September 30, 2022

The following is a transcript of a discussion with Robert Costa and Michael Morell that aired Sunday, Aug. 28, 2022, on “Face the Nation.”


MAJOR GARRETT: 

Good morning everyone. Welcome to “Face the Nation.” Margaret is out and we hope in the final stages of recovery from COVID-19. August has been, there’s really no other way to say it, an extraordinary month here in Washington. And one of our tasks today is to work to understand the legal and national security implications of Friday’s release of a redacted affidavit outlining the justification behind the FBI’s retrieval of classified documents stored at former president trump’s Mar-a-Lago resort. To help us, CBS News Chief Election and Campaign correspondent, Robert Costa, is back from West Palm Beach, Florida and we’ve also brought in Michael Morell, former acting director of the CIA, now a CBS News national security contributor. Gentlemen, good morning. Bob, I want to start with you. Outline for the audience what you see as the potential legal peril for the former president.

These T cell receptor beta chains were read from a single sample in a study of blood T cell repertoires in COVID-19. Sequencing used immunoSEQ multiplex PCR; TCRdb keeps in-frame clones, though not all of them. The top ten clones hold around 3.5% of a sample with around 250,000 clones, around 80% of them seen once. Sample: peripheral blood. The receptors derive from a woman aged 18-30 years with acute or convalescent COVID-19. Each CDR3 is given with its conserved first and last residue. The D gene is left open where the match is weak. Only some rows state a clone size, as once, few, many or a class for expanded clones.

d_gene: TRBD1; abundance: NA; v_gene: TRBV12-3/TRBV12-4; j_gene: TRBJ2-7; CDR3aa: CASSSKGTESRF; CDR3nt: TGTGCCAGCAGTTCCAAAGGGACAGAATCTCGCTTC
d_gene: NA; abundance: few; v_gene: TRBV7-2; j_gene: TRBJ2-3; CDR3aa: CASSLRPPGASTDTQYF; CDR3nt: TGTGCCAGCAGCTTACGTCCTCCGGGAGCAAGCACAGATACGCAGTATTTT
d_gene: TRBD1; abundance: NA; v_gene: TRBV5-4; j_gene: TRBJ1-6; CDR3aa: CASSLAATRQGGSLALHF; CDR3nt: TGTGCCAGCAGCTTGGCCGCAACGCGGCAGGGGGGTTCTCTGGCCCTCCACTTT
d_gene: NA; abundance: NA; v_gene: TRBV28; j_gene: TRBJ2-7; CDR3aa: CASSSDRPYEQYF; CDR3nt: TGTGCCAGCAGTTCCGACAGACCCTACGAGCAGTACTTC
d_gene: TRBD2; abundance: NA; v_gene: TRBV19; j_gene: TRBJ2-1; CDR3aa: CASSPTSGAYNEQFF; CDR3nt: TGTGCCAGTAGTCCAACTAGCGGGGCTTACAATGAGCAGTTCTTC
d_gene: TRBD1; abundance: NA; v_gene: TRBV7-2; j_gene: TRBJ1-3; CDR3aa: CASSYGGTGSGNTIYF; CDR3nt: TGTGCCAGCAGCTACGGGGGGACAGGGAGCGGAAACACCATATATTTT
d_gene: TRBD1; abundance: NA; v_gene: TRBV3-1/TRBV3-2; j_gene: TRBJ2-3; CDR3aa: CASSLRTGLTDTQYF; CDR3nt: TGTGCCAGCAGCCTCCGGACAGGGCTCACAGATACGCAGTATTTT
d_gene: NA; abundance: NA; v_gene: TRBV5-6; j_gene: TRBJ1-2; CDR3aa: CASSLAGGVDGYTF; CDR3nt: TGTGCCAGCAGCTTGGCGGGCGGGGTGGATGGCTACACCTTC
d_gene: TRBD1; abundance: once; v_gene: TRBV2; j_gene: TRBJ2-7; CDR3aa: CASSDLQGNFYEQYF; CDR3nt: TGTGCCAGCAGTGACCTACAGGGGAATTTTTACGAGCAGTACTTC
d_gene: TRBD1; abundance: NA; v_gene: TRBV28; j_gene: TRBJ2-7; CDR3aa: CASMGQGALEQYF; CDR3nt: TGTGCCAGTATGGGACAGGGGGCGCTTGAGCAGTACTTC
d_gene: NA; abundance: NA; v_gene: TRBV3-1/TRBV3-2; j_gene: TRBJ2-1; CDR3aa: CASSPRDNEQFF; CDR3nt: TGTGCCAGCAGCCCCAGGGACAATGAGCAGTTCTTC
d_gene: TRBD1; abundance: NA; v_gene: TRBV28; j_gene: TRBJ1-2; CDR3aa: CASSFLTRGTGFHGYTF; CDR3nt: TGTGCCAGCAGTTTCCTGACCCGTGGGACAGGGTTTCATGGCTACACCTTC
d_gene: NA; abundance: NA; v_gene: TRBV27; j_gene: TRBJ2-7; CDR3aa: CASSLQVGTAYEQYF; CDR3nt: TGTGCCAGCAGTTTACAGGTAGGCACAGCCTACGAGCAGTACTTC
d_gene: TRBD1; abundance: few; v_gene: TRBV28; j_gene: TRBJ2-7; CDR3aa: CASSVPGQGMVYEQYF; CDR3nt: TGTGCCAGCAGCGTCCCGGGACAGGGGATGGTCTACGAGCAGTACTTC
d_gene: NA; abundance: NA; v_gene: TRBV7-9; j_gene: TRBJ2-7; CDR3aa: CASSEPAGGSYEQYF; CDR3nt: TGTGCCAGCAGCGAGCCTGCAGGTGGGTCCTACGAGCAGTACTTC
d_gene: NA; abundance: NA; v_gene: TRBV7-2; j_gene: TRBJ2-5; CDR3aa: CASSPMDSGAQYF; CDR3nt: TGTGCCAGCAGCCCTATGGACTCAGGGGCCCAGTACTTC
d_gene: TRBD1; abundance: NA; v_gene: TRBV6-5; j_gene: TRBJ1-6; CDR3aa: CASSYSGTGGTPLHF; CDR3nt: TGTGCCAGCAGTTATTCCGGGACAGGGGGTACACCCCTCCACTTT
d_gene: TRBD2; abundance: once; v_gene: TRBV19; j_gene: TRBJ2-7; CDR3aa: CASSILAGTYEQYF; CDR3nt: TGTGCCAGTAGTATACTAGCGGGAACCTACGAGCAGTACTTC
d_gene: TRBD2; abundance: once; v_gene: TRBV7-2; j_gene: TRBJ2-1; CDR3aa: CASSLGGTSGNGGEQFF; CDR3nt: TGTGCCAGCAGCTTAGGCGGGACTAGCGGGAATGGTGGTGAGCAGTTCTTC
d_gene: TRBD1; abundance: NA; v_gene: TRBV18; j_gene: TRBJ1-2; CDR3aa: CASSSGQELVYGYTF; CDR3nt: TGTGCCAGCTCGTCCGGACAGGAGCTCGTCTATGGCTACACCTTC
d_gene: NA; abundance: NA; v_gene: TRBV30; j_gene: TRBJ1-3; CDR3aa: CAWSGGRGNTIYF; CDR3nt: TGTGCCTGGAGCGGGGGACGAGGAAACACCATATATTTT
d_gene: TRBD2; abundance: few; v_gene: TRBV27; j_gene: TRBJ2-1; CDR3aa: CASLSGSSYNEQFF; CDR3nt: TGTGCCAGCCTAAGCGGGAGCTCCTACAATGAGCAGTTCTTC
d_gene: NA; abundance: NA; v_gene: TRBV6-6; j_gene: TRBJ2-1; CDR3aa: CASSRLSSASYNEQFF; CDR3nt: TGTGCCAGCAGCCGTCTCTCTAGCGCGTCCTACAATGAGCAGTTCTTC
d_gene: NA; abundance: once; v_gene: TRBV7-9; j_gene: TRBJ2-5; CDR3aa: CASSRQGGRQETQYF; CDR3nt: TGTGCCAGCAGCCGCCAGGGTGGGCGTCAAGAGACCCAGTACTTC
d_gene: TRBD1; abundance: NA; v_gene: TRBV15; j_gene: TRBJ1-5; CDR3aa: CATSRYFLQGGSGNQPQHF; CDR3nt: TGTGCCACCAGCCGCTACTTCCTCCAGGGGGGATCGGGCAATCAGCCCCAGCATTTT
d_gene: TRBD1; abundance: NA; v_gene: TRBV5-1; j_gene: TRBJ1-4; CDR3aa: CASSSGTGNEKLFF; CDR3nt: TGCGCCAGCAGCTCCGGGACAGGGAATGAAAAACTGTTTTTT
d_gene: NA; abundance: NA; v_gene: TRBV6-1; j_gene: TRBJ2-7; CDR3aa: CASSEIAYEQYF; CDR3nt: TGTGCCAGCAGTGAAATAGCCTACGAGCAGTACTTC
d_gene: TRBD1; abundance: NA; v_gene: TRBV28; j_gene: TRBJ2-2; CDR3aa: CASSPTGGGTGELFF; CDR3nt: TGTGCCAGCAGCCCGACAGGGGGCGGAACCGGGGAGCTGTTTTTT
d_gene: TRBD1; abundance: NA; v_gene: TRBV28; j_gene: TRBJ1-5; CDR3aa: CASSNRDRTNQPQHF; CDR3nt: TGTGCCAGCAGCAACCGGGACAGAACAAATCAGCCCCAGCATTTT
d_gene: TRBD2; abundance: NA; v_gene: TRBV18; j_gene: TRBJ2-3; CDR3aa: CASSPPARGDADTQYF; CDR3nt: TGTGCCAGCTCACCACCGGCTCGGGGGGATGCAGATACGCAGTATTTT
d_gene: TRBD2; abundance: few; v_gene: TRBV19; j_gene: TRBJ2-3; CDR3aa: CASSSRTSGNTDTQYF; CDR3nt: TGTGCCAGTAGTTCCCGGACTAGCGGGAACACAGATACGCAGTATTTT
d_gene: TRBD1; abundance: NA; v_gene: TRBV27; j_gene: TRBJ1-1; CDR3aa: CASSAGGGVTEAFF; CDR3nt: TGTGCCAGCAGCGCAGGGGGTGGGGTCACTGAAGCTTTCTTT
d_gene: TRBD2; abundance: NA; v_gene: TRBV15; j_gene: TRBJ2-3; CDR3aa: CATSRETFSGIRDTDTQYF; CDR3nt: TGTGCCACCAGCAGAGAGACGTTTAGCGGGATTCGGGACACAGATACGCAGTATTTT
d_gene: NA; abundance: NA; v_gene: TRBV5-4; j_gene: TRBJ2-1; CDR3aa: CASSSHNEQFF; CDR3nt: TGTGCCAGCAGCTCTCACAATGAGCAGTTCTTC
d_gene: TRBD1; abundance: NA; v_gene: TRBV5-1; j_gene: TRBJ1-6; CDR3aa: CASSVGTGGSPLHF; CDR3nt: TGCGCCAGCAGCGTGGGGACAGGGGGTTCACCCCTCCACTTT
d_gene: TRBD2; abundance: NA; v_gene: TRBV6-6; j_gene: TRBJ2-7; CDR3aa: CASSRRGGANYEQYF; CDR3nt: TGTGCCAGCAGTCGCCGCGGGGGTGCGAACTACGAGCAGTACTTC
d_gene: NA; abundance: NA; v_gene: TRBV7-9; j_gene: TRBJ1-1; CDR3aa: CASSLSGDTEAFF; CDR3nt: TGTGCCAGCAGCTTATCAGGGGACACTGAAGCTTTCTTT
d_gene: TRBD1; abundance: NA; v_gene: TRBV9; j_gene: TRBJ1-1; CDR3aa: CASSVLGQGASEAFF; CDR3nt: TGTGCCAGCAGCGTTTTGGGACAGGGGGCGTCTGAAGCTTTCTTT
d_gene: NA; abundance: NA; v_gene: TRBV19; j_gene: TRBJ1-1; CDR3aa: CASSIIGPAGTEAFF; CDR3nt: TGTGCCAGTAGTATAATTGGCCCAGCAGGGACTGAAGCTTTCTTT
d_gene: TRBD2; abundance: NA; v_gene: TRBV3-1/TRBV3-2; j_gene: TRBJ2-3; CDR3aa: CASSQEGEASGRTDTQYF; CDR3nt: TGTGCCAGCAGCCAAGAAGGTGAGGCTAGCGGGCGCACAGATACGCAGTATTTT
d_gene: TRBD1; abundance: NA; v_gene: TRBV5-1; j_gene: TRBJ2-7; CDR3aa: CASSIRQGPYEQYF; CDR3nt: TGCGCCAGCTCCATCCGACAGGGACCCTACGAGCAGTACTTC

CBS NEWS CHIEF ELECTION AND CAMPAIGN CORRESPONDENT ROBERT COSTA:

The affidavit from the government spells it out. There have been tensions between the Trump legal team and federal investigators for months about his handling of classified material. The affidavit mentions possible obstruction. It also mentions how Trump had in possession, in their view, documents that were highly sensitive that could even deal with information derived from human intelligence sources and this led to them to have an FBI search of the property, Mar-a-Lago, just weeks ago. 

MAJOR GARRETT: 

And there is a political dimension to this of course. How do you assess that? And you were down in West Palm Beach for the entire week. What is the atmosphere there? 

COSTA: